CSIRO technology aims to help in biosecurity and substance monitoring  

A CSIRO-developed cybertongue that can rapidly detect lactose and spoilt milk, and aims to help in other sectors such as biosecurity, was licensed to start-up company PPB Technology in early-November.

The next-generation diagnostic tool uses biological sensors to detect substances like lactose on the spot.

It has potentially game-changing applications across food safety, environmental monitoring and human health.

Former CSIRO researcher and PPB Technology founder, Stephen Trowell, said the company would first focus on the tool’s diagnostic potential in the dairy industry, detecting lactose and spoilage enzymes in milk.

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“By using a special biosensor for lactose, the Cybertongue technology provides accurate and close to real time measurements anywhere in the production line, meaning products can be distributed sooner without risking product quality.

“It is estimated that four per cent of Australians are lactose intolerant and this problem may affect up to 65 per cent of the world’s human population,” said Trowell.

“We are seeing a growing number of people in Australia and around the world preferring lactose-free dairy alternatives.

“The global market for these products is set to grow to $15 billion over the next six years.

“For milk processors, current diagnostic methods for lactose are expensive and it can take up to a week to receive results, causing costs and delays for processors and increasing prices for consumers,” he said.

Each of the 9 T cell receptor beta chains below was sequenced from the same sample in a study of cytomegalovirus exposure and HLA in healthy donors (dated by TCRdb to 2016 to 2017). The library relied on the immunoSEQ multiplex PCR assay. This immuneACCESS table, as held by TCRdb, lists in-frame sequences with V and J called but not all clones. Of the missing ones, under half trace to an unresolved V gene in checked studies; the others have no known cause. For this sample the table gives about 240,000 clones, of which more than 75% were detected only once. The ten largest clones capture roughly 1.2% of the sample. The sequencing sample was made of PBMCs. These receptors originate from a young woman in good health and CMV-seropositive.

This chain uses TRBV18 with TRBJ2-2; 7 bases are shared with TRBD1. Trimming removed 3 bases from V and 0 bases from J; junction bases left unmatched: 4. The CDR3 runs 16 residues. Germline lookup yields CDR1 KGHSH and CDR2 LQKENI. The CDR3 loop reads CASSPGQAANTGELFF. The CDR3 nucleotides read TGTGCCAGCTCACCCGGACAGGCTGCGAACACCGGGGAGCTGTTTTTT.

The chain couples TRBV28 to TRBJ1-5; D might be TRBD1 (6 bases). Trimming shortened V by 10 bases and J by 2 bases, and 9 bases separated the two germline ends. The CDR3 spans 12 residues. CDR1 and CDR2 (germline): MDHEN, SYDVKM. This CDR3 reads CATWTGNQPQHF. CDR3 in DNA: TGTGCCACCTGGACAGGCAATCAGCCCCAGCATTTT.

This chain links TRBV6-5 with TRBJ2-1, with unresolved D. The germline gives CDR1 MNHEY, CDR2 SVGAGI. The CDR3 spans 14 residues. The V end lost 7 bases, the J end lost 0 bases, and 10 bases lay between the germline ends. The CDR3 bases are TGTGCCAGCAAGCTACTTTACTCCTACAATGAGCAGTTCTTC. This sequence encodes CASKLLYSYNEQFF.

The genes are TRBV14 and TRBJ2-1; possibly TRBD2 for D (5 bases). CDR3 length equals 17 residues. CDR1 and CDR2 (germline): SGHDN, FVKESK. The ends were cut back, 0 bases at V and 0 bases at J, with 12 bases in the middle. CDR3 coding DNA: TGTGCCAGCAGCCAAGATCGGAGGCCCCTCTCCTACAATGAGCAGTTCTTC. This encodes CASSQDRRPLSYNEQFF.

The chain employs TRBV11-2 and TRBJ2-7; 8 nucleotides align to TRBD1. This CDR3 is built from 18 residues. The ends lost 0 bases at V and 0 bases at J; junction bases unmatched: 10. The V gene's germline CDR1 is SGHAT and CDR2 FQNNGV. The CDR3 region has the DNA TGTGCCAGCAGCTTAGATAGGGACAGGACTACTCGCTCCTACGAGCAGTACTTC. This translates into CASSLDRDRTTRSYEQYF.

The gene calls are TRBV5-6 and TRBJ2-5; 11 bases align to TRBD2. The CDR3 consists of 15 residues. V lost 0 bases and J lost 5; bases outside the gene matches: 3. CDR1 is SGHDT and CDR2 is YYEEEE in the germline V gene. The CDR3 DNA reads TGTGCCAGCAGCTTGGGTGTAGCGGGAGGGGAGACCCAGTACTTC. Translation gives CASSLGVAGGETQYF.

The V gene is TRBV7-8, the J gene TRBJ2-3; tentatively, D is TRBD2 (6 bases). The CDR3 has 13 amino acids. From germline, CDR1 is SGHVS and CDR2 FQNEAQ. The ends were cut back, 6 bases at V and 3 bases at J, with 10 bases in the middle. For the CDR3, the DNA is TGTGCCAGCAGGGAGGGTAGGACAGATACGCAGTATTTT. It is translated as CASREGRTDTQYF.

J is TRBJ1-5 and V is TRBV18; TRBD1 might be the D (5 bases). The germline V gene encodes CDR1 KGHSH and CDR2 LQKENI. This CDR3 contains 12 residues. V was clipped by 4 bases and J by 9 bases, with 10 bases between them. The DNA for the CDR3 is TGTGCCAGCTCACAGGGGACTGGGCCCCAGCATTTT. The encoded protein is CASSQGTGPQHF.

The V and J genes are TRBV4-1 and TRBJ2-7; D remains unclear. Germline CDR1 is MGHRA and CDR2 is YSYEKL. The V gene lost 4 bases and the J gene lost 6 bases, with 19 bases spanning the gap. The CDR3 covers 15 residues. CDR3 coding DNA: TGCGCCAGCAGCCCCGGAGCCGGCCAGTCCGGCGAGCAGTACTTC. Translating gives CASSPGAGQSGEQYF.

CSIRO is developing future sensors for wider applications of Cybertongue as part a formal strategic partnership between CSIRO and PPB Technology.

CSIRO researcher Alisha Anderson said the way the technology is built means CSIRO can develop sensors that detect a wide range of substances including toxins, allergens and enzymes.

This means the technology can be applied to a range of applications and industries such as food, environmental monitoring, biosecurity, and human health.

“In human health this technology could mean potentially fatal health conditions like sepsis could be diagnosed in just a few minutes rather than current methods which take a few hours, potentially leading to faster and more effective treatment,” she said.

“It could also be used for the early diagnosis of some cancers.

“This is a great example of how a start-up can take science and innovation developed inside of CSIRO into the Australian community,” said Anderson.